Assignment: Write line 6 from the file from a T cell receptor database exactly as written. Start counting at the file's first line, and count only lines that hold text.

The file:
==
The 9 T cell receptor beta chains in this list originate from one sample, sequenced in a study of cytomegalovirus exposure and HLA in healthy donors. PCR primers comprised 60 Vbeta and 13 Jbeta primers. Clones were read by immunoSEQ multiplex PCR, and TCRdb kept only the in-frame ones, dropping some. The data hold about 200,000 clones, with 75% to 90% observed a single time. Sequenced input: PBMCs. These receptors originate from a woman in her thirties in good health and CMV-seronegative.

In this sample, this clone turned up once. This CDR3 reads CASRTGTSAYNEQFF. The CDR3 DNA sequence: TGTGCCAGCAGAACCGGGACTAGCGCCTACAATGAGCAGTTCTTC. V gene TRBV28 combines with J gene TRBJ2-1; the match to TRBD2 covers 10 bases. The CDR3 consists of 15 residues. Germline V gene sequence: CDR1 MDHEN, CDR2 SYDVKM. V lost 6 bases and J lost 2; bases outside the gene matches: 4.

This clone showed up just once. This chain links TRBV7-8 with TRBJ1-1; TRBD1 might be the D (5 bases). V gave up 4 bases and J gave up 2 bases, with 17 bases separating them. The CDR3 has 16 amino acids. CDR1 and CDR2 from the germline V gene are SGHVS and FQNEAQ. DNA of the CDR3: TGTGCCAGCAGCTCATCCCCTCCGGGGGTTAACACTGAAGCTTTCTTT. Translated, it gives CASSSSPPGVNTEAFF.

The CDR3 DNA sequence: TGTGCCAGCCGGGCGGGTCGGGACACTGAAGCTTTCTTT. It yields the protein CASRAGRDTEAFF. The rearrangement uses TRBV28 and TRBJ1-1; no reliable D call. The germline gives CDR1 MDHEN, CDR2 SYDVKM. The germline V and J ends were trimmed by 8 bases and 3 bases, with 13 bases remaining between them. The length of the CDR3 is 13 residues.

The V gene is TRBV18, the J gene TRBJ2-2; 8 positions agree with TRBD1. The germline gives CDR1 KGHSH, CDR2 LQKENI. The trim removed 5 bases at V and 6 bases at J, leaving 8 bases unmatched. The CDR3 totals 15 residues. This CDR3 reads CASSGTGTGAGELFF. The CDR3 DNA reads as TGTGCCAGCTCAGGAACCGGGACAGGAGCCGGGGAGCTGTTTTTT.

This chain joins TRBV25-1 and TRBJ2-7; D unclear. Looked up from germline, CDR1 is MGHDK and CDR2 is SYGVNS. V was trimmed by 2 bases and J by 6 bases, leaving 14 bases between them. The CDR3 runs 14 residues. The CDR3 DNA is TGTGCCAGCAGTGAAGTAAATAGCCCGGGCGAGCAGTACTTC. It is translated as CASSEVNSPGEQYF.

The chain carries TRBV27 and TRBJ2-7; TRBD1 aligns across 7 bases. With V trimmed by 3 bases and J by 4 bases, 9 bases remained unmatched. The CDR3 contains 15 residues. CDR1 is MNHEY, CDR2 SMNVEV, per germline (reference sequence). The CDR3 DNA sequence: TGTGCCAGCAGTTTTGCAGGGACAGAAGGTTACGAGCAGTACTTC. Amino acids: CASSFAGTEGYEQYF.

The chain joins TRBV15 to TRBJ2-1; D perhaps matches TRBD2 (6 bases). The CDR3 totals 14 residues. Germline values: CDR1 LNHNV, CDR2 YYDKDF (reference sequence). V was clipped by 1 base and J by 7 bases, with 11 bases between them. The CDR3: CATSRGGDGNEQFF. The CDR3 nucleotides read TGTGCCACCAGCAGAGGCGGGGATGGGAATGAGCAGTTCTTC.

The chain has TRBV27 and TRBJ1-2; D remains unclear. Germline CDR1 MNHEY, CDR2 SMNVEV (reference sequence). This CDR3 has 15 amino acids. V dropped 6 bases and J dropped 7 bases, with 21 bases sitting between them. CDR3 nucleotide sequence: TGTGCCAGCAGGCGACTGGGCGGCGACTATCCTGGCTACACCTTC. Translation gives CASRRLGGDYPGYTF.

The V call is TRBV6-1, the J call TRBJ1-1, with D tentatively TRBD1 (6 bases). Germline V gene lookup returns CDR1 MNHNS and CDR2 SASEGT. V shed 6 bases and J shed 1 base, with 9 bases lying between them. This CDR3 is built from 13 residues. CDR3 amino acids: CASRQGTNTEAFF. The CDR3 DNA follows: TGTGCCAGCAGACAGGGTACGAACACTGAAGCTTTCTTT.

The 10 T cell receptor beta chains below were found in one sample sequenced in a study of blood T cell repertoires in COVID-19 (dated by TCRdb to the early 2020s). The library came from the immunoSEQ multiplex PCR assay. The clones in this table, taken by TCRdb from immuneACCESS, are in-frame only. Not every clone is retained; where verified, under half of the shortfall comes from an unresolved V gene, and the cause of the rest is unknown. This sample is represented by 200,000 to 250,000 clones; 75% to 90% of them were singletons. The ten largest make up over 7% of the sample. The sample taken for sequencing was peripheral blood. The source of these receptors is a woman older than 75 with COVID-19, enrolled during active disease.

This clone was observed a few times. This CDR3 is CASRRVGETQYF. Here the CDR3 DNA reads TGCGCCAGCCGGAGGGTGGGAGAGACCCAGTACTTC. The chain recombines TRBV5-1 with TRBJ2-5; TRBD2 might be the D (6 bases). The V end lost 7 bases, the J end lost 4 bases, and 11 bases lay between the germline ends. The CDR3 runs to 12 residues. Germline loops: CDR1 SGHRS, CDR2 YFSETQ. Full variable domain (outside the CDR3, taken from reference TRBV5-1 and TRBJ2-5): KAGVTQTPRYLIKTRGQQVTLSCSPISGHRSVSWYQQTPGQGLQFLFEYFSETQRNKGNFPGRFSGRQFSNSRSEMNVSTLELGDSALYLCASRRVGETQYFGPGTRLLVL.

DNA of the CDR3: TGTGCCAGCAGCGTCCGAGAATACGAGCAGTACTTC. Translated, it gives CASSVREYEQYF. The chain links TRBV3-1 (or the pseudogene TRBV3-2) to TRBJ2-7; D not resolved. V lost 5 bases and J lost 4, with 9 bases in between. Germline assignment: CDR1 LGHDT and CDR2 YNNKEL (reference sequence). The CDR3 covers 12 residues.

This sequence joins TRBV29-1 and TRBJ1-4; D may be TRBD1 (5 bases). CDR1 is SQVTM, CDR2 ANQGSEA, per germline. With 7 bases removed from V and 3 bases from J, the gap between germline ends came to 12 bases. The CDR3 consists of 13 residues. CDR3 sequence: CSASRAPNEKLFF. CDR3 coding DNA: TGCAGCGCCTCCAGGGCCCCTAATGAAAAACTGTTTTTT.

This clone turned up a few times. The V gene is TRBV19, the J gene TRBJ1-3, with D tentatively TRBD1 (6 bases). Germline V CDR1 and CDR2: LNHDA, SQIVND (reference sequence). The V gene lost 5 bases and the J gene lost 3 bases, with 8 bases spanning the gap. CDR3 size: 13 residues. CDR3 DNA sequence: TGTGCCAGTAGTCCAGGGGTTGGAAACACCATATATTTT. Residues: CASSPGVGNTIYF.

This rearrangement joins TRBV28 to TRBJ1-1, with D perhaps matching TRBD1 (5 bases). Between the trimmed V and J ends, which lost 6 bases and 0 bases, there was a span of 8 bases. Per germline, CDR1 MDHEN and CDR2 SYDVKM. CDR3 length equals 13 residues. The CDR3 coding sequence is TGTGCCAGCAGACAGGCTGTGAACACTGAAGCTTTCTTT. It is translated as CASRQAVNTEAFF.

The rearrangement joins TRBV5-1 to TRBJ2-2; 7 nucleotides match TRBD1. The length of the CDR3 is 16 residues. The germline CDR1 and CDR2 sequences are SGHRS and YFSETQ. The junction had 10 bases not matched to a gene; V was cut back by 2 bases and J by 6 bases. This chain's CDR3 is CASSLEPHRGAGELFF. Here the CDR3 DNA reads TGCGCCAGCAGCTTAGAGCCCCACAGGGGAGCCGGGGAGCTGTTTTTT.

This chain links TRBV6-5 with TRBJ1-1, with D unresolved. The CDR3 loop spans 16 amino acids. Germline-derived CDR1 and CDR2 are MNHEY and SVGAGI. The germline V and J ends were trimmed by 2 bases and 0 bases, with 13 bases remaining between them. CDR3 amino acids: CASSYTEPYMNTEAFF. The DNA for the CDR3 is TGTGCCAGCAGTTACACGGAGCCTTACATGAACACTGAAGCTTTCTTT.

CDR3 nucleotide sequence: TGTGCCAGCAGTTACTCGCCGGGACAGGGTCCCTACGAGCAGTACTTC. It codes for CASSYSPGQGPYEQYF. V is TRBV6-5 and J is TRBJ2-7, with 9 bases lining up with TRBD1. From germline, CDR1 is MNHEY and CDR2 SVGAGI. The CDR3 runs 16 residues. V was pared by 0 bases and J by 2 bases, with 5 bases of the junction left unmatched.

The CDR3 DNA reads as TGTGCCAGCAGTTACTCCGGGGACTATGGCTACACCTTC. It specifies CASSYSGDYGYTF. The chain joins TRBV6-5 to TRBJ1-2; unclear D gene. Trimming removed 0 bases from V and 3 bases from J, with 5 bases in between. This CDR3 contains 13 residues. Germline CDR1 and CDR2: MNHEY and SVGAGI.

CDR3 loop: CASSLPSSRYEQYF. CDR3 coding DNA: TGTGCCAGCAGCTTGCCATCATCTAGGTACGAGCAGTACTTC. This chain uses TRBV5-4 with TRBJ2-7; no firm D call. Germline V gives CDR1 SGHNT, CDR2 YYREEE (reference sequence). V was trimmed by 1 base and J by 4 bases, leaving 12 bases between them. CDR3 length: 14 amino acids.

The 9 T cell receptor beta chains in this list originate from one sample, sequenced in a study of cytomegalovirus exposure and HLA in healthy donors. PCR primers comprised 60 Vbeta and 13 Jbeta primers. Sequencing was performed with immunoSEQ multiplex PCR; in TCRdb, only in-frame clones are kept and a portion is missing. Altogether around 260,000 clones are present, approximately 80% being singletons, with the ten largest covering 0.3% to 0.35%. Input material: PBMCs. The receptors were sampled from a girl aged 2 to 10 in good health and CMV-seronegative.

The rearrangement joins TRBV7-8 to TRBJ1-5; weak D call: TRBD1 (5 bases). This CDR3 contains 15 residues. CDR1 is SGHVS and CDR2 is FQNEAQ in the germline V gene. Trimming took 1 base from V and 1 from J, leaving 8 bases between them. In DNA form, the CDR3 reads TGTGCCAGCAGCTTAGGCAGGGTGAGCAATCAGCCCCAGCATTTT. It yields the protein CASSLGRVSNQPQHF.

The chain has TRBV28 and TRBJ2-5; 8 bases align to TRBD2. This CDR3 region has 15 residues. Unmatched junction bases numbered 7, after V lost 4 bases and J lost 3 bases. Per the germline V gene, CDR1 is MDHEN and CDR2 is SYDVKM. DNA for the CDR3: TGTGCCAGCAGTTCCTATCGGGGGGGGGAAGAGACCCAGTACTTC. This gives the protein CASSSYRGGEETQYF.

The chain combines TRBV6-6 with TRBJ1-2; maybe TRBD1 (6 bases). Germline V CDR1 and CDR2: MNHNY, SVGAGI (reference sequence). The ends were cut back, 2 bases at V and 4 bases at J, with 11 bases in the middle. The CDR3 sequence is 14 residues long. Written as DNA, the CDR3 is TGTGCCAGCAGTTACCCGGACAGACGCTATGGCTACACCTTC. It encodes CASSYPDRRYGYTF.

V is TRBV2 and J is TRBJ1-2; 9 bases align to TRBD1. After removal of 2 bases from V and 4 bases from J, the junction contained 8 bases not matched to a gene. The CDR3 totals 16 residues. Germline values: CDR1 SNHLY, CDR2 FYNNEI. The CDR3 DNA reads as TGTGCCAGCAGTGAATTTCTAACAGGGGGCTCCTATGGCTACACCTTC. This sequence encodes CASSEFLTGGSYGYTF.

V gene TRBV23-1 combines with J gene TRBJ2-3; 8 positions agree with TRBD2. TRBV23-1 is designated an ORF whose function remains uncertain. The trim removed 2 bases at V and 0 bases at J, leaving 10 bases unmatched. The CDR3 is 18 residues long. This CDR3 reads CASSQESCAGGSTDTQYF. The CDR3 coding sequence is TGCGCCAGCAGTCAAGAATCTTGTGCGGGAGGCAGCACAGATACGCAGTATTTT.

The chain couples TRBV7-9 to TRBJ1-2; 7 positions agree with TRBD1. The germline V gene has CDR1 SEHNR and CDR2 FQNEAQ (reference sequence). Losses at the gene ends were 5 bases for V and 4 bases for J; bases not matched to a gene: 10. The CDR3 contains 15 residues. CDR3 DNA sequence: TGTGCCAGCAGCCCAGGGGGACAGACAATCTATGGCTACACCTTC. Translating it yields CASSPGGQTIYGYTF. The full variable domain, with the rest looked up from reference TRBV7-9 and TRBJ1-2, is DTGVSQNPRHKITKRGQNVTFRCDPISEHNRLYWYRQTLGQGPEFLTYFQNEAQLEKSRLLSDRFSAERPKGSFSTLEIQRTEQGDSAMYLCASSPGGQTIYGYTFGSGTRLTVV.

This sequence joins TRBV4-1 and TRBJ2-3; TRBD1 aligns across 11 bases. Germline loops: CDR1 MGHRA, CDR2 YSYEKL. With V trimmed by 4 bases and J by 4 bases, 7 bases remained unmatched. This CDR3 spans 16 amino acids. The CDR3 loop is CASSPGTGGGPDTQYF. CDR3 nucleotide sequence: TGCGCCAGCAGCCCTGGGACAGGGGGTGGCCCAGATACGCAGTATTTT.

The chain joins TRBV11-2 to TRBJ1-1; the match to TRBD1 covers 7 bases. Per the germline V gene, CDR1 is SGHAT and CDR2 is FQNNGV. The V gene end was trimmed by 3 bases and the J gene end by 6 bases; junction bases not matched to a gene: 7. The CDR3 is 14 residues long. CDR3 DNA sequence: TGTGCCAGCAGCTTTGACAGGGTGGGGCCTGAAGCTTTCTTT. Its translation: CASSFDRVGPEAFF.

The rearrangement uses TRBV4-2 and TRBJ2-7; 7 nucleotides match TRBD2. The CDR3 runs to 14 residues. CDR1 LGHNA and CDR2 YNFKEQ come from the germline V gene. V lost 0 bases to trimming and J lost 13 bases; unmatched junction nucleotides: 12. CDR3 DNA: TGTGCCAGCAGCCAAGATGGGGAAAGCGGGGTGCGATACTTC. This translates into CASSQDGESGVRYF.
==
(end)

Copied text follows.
This chain joins TRBV25-1 and TRBJ2-7; D unclear. Looked up from germline, CDR1 is MGHDK and CDR2 is SYGVNS. V was trimmed by 2 bases and J by 6 bases, leaving 14 bases between them. The CDR3 runs 14 residues. The CDR3 DNA is TGTGCCAGCAGTGAAGTAAATAGCCCGGGCGAGCAGTACTTC. It is translated as CASSEVNSPGEQYF.